The subject of prenatal genetic screenings and testing is a tough one for me to get a firm stance on. When I was pregnant with Aidan, my doctor asked if I wanted to have a Triple Screen Test done during my second trimester. Doug and I discussed how we felt the results of the screening would affect our decisions about the baby. I researched the accuracy and effectiveness of the test and had convinced myself NOT to do the test. Then the day of the appointment I discussed it with my doctor again and told him that after 14 months of infertility, we had no plans to end our pregnancy based on genetic conditions. He respected our decision, but suggested that since it is a simple screening, it would be useful to set our mind at ease and, if necessary, prepare for anything that might show up. We went ahead and did the test, got results a week or so later that everything looked good.
It was a feeling of relief to be told that we were not at high risk of having a baby with genetic complications, but we also felt a sense of "See? I told you there was nothing to worry about. What a waste of energy!"
When we were pregnant with Sean, again the opportunity to take the Triple Screen came up. This time we refused the test, thinking that we were not in a high risk category and we already had one healthy child, surely the second one would be as well. We figured anything wrong would be seen in the mid-pregnancy sonogram, so there was no reason to do the test.
We were wrong, nothing unusual was detected at the sonogram. Sean was born with Down syndrome and a heart defect. When we were told that he had Down syndrome, we were completely blown away. He had been home with us for three weeks, seen by several nurses and his doctor many times. No one suspected he had any health complications and till he aspirated and stopped breathing. We were life flighted to the children's hospital and the on board nurses suspected it immediately. They didn't say anything to us and it was confirmed at the hospital by the ER doctor.
It was such a surprise to us that I remember thinking, "You idiot, Deborah! Why didn't you just do that simple blood test! We could of had a chance to prepare ourselves. What if his heart defect had been life threatening? You are so damn lucky he didn't die!" I vowed to encourage every pregnant woman to do the prenatal blood screenings so that they wouldn't go thru the shock we did.
Slowly, my opinion has changed. As I learned more about Down syndrome, I realized it wasn't the Big Bad Bogeyman that the pregnancy books and OBs make you think it is. I also learned that 90% of pregnancies that test positive for Down syndrome are terminated. NINETY PERCENT! That is shocking! I think of all those parents that were so happy to see two pink lines on that pregnancy test. I think of all those mothers, laying in bed with their hand on their belly trying to feel their growing baby's first movements. I think of parents daydreaming about their baby, shopping for baby clothes and items, sharing the happy news with family, debating on names.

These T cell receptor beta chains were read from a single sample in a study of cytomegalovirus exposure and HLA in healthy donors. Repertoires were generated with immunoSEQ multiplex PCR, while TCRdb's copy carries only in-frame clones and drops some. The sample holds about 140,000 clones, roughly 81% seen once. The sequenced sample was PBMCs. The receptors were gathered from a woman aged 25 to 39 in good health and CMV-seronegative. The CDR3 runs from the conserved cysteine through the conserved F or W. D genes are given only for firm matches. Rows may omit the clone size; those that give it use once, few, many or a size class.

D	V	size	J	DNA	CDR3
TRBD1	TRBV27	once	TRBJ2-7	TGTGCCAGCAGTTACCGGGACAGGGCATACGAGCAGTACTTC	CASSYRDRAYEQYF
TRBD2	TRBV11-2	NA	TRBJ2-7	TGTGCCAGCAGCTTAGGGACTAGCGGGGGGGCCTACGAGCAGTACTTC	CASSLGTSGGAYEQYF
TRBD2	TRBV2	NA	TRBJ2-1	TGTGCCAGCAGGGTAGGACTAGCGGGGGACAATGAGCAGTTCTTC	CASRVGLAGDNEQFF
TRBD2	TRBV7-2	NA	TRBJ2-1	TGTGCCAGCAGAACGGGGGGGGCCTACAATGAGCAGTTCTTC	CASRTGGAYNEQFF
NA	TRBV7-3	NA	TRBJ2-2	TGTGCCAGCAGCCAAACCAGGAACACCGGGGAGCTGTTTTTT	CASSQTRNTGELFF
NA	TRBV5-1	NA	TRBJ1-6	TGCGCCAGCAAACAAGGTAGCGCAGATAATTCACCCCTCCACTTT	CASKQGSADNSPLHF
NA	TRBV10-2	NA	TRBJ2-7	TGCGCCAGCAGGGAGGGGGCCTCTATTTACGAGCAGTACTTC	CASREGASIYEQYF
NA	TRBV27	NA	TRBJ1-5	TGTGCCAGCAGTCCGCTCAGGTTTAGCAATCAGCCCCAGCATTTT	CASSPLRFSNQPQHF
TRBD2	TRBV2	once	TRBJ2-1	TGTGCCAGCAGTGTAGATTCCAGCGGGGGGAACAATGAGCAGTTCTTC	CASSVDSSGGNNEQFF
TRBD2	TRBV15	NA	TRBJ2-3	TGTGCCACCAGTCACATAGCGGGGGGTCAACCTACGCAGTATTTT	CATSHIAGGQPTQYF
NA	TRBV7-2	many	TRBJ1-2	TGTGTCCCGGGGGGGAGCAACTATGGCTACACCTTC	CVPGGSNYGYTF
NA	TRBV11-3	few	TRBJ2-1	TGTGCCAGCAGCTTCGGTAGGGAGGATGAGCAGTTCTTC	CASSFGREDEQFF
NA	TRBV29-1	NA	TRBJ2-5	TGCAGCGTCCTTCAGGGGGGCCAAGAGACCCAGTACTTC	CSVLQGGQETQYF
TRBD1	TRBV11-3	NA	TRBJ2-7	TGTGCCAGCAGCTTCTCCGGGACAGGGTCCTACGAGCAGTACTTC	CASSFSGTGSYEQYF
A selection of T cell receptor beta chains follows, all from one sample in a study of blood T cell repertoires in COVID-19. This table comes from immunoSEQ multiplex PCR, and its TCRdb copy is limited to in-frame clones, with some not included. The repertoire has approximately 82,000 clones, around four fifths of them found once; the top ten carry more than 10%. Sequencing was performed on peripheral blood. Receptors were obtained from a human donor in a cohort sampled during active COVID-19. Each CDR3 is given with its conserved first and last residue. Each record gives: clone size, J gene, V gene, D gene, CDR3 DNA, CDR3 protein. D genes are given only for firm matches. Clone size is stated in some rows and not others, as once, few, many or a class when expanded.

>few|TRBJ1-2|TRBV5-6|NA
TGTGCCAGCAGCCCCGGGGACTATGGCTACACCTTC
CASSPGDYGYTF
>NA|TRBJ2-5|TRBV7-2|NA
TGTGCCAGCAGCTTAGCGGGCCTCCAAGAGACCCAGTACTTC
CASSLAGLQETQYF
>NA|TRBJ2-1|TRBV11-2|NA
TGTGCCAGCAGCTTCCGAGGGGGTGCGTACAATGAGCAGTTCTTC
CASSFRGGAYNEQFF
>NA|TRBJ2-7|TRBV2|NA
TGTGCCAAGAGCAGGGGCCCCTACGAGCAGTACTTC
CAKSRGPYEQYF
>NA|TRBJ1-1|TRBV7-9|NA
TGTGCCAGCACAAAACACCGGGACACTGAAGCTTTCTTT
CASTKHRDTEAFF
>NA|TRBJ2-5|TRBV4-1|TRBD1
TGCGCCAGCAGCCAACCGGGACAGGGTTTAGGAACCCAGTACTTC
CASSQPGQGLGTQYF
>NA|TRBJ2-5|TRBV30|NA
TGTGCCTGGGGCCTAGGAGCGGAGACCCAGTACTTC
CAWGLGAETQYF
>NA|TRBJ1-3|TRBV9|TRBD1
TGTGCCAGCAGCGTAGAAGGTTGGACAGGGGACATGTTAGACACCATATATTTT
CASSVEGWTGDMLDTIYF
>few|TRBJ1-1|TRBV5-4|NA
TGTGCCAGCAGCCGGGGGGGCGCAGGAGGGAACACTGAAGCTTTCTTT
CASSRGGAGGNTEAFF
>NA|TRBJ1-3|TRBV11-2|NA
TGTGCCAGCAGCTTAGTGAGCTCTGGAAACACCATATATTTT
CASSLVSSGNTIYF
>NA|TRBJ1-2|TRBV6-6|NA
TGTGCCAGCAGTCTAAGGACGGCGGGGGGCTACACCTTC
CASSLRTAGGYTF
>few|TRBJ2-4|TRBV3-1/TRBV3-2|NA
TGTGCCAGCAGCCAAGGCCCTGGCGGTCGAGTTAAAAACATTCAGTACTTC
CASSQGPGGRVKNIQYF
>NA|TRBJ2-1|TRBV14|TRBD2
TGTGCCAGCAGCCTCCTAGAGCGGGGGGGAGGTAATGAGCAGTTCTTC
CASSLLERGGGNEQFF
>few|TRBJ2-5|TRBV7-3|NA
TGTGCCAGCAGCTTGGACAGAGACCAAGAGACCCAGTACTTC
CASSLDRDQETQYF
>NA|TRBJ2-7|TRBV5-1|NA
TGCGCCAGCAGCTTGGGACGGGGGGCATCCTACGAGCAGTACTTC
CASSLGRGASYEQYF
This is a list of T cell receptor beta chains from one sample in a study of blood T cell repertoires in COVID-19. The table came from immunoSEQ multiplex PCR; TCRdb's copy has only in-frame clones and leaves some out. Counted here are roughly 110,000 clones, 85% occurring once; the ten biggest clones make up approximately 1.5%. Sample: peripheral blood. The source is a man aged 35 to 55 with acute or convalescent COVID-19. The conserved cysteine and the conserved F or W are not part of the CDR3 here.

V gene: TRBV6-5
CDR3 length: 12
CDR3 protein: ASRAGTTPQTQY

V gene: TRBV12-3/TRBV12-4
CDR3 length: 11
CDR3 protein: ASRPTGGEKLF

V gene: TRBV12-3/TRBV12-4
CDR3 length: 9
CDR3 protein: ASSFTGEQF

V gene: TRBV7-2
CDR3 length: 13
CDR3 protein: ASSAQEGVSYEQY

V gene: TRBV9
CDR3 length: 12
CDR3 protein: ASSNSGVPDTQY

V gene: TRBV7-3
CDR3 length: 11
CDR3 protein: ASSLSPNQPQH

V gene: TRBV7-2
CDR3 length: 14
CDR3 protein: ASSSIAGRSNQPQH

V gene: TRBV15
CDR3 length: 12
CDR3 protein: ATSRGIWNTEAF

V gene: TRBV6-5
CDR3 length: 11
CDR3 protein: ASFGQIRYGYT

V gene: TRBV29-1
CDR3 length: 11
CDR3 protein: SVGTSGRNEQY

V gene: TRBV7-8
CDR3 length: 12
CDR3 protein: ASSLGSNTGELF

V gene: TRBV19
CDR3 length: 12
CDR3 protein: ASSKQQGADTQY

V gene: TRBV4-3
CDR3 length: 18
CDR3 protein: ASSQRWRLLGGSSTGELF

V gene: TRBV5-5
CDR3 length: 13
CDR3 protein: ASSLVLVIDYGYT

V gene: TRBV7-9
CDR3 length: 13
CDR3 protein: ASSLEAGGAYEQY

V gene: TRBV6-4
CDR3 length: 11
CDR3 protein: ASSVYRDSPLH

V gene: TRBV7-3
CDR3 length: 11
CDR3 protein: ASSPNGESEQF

How can they love that unseen child so much then turn it off when they hear "Down syndrome?" NINETY PERCENT terminate that child because they are afraid.
We soon realized that we were the lucky ones. We didn't have to make that choice. We felt that even if we did know in advance, we still would of welcomed Sean into our family. Yet we are grateful we didn't have to spend those months worrying about his birth and future. We got to spend the pregnancy happy and excited, eager to meet him. Since he wasn't diagnosed at birth, we got to take him home immediately and spend three glorious weeks in oblivion. We spent that time adjusting to parenting two children and getting to know our new family member. We fell in love with Sean, without the worries right away.
In January, 2007, the ACOG (American College of Obstetricians and Gynecologists) announced the recommendation that all pregnant women, not just those over 35, be strongly urged to take prenatal screenings for Down syndrome and other birth defects before 20 weeks gestation. Obviously, this news is alarming in the Down syndrome community. The NDSS has a well-thought out response to this decree here. I agree 100% with the opinion of the NDSS and NDSC on this subject and am also supporting the Prenatally and Postnatally Diagnosed Conditions Awareness Act. I firmly believe that balanced information needs to be provided to expectant parents with a prenatal diagnosis.
So now I have come full circle. Ironically, now I am in a ""high risk category" for complications. I am over 35 and I have family history of disability. We lost two pregnancies in 2007 and I very much value the life of the baby we are carrying. Due to an isoimmunity issue I have, we have been referred to a perintologist and will meet her on Feb 4th. I am certain the subject of prenatal testing will come up. I have spent a great deal of time researching the various tests available and considering my choices. We are putting our faith in God and will be happy to have any child He gives us.